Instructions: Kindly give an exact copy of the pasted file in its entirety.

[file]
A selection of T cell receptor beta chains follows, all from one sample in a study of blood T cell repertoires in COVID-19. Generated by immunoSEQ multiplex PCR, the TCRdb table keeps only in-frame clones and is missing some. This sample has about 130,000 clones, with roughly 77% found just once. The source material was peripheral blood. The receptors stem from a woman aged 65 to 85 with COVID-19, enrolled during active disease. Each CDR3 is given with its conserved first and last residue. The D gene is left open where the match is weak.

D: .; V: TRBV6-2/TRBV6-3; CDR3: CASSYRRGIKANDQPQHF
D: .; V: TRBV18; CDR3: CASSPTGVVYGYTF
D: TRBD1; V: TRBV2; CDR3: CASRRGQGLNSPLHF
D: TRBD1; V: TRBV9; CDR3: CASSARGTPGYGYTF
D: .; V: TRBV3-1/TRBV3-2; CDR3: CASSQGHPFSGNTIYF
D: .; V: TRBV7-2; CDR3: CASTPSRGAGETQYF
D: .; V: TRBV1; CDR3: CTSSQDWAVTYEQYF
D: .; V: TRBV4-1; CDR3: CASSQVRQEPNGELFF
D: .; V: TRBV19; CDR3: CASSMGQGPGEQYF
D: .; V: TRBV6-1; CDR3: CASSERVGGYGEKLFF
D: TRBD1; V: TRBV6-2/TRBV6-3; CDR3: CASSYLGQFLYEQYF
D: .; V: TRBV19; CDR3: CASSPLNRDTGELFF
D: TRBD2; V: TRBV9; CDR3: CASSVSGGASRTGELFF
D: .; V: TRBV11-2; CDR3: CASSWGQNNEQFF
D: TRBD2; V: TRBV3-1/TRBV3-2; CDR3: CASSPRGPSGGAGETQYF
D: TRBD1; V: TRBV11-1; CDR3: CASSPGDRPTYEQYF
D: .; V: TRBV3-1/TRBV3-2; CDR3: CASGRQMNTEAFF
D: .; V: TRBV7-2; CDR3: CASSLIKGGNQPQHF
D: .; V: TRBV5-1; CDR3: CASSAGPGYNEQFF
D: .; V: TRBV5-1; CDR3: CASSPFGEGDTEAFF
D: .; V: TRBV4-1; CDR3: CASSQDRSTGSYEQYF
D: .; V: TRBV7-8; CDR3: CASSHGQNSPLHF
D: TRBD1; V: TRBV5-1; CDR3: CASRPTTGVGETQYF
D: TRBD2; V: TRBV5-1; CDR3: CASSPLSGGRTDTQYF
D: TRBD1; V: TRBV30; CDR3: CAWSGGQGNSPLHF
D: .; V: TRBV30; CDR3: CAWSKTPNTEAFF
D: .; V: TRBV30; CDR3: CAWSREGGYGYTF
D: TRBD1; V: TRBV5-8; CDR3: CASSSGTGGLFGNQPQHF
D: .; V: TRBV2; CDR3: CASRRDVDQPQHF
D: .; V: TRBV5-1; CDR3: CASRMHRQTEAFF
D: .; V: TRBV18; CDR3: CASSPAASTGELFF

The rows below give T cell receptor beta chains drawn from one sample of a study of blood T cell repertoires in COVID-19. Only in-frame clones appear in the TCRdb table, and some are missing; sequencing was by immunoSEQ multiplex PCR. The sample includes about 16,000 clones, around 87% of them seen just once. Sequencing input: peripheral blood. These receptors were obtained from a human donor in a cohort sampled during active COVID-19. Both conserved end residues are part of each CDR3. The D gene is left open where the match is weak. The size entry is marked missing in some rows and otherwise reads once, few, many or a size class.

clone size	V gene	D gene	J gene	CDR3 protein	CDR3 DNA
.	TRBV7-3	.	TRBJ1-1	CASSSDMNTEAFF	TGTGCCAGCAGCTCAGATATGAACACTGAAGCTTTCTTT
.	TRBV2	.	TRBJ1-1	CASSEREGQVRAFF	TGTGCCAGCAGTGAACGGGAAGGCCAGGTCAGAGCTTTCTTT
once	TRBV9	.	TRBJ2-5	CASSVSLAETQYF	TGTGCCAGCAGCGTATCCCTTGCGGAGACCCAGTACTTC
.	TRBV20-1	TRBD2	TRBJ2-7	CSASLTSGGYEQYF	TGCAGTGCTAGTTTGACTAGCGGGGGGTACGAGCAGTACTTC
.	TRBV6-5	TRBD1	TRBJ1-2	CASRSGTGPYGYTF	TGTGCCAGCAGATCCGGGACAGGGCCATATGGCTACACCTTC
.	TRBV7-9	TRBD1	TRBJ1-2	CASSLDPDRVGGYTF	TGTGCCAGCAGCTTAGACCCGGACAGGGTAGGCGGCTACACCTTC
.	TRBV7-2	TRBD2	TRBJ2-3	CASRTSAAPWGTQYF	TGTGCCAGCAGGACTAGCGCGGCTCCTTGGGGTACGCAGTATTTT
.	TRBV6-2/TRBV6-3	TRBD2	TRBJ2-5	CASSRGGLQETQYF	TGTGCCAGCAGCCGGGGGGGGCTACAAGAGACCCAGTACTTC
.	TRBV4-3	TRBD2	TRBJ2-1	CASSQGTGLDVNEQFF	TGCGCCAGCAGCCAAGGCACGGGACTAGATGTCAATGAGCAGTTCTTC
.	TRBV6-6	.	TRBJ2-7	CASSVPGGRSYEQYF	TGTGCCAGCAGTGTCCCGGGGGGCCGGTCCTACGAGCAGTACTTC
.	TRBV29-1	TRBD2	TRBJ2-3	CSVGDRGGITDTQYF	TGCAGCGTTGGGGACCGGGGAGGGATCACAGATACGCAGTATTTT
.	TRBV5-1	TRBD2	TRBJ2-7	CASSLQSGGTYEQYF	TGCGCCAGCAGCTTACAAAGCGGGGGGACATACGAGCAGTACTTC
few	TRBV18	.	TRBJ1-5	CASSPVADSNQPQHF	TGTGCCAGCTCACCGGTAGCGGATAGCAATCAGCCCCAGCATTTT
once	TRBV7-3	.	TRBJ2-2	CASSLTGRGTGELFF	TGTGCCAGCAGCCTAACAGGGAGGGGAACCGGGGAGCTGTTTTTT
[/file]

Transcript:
A selection of T cell receptor beta chains follows, all from one sample in a study of blood T cell repertoires in COVID-19. Generated by immunoSEQ multiplex PCR, the TCRdb table keeps only in-frame clones and is missing some. This sample has about 130,000 clones, with roughly 77% found just once. The source material was peripheral blood. The receptors stem from a woman aged 65 to 85 with COVID-19, enrolled during active disease. Each CDR3 is given with its conserved first and last residue. The D gene is left open where the match is weak.

D: .; V: TRBV6-2/TRBV6-3; CDR3: CASSYRRGIKANDQPQHF
D: .; V: TRBV18; CDR3: CASSPTGVVYGYTF
D: TRBD1; V: TRBV2; CDR3: CASRRGQGLNSPLHF
D: TRBD1; V: TRBV9; CDR3: CASSARGTPGYGYTF
D: .; V: TRBV3-1/TRBV3-2; CDR3: CASSQGHPFSGNTIYF
D: .; V: TRBV7-2; CDR3: CASTPSRGAGETQYF
D: .; V: TRBV1; CDR3: CTSSQDWAVTYEQYF
D: .; V: TRBV4-1; CDR3: CASSQVRQEPNGELFF
D: .; V: TRBV19; CDR3: CASSMGQGPGEQYF
D: .; V: TRBV6-1; CDR3: CASSERVGGYGEKLFF
D: TRBD1; V: TRBV6-2/TRBV6-3; CDR3: CASSYLGQFLYEQYF
D: .; V: TRBV19; CDR3: CASSPLNRDTGELFF
D: TRBD2; V: TRBV9; CDR3: CASSVSGGASRTGELFF
D: .; V: TRBV11-2; CDR3: CASSWGQNNEQFF
D: TRBD2; V: TRBV3-1/TRBV3-2; CDR3: CASSPRGPSGGAGETQYF
D: TRBD1; V: TRBV11-1; CDR3: CASSPGDRPTYEQYF
D: .; V: TRBV3-1/TRBV3-2; CDR3: CASGRQMNTEAFF
D: .; V: TRBV7-2; CDR3: CASSLIKGGNQPQHF
D: .; V: TRBV5-1; CDR3: CASSAGPGYNEQFF
D: .; V: TRBV5-1; CDR3: CASSPFGEGDTEAFF
D: .; V: TRBV4-1; CDR3: CASSQDRSTGSYEQYF
D: .; V: TRBV7-8; CDR3: CASSHGQNSPLHF
D: TRBD1; V: TRBV5-1; CDR3: CASRPTTGVGETQYF
D: TRBD2; V: TRBV5-1; CDR3: CASSPLSGGRTDTQYF
D: TRBD1; V: TRBV30; CDR3: CAWSGGQGNSPLHF
D: .; V: TRBV30; CDR3: CAWSKTPNTEAFF
D: .; V: TRBV30; CDR3: CAWSREGGYGYTF
D: TRBD1; V: TRBV5-8; CDR3: CASSSGTGGLFGNQPQHF
D: .; V: TRBV2; CDR3: CASRRDVDQPQHF
D: .; V: TRBV5-1; CDR3: CASRMHRQTEAFF
D: .; V: TRBV18; CDR3: CASSPAASTGELFF

The rows below give T cell receptor beta chains drawn from one sample of a study of blood T cell repertoires in COVID-19. Only in-frame clones appear in the TCRdb table, and some are missing; sequencing was by immunoSEQ multiplex PCR. The sample includes about 16,000 clones, around 87% of them seen just once. Sequencing input: peripheral blood. These receptors were obtained from a human donor in a cohort sampled during active COVID-19. Both conserved end residues are part of each CDR3. The D gene is left open where the match is weak. The size entry is marked missing in some rows and otherwise reads once, few, many or a size class.

clone size	V gene	D gene	J gene	CDR3 protein	CDR3 DNA
.	TRBV7-3	.	TRBJ1-1	CASSSDMNTEAFF	TGTGCCAGCAGCTCAGATATGAACACTGAAGCTTTCTTT
.	TRBV2	.	TRBJ1-1	CASSEREGQVRAFF	TGTGCCAGCAGTGAACGGGAAGGCCAGGTCAGAGCTTTCTTT
once	TRBV9	.	TRBJ2-5	CASSVSLAETQYF	TGTGCCAGCAGCGTATCCCTTGCGGAGACCCAGTACTTC
.	TRBV20-1	TRBD2	TRBJ2-7	CSASLTSGGYEQYF	TGCAGTGCTAGTTTGACTAGCGGGGGGTACGAGCAGTACTTC
.	TRBV6-5	TRBD1	TRBJ1-2	CASRSGTGPYGYTF	TGTGCCAGCAGATCCGGGACAGGGCCATATGGCTACACCTTC
.	TRBV7-9	TRBD1	TRBJ1-2	CASSLDPDRVGGYTF	TGTGCCAGCAGCTTAGACCCGGACAGGGTAGGCGGCTACACCTTC
.	TRBV7-2	TRBD2	TRBJ2-3	CASRTSAAPWGTQYF	TGTGCCAGCAGGACTAGCGCGGCTCCTTGGGGTACGCAGTATTTT
.	TRBV6-2/TRBV6-3	TRBD2	TRBJ2-5	CASSRGGLQETQYF	TGTGCCAGCAGCCGGGGGGGGCTACAAGAGACCCAGTACTTC
.	TRBV4-3	TRBD2	TRBJ2-1	CASSQGTGLDVNEQFF	TGCGCCAGCAGCCAAGGCACGGGACTAGATGTCAATGAGCAGTTCTTC
.	TRBV6-6	.	TRBJ2-7	CASSVPGGRSYEQYF	TGTGCCAGCAGTGTCCCGGGGGGCCGGTCCTACGAGCAGTACTTC
.	TRBV29-1	TRBD2	TRBJ2-3	CSVGDRGGITDTQYF	TGCAGCGTTGGGGACCGGGGAGGGATCACAGATACGCAGTATTTT
.	TRBV5-1	TRBD2	TRBJ2-7	CASSLQSGGTYEQYF	TGCGCCAGCAGCTTACAAAGCGGGGGGACATACGAGCAGTACTTC
few	TRBV18	.	TRBJ1-5	CASSPVADSNQPQHF	TGTGCCAGCTCACCGGTAGCGGATAGCAATCAGCCCCAGCATTTT
once	TRBV7-3	.	TRBJ2-2	CASSLTGRGTGELFF	TGTGCCAGCAGCCTAACAGGGAGGGGAACCGGGGAGCTGTTTTTT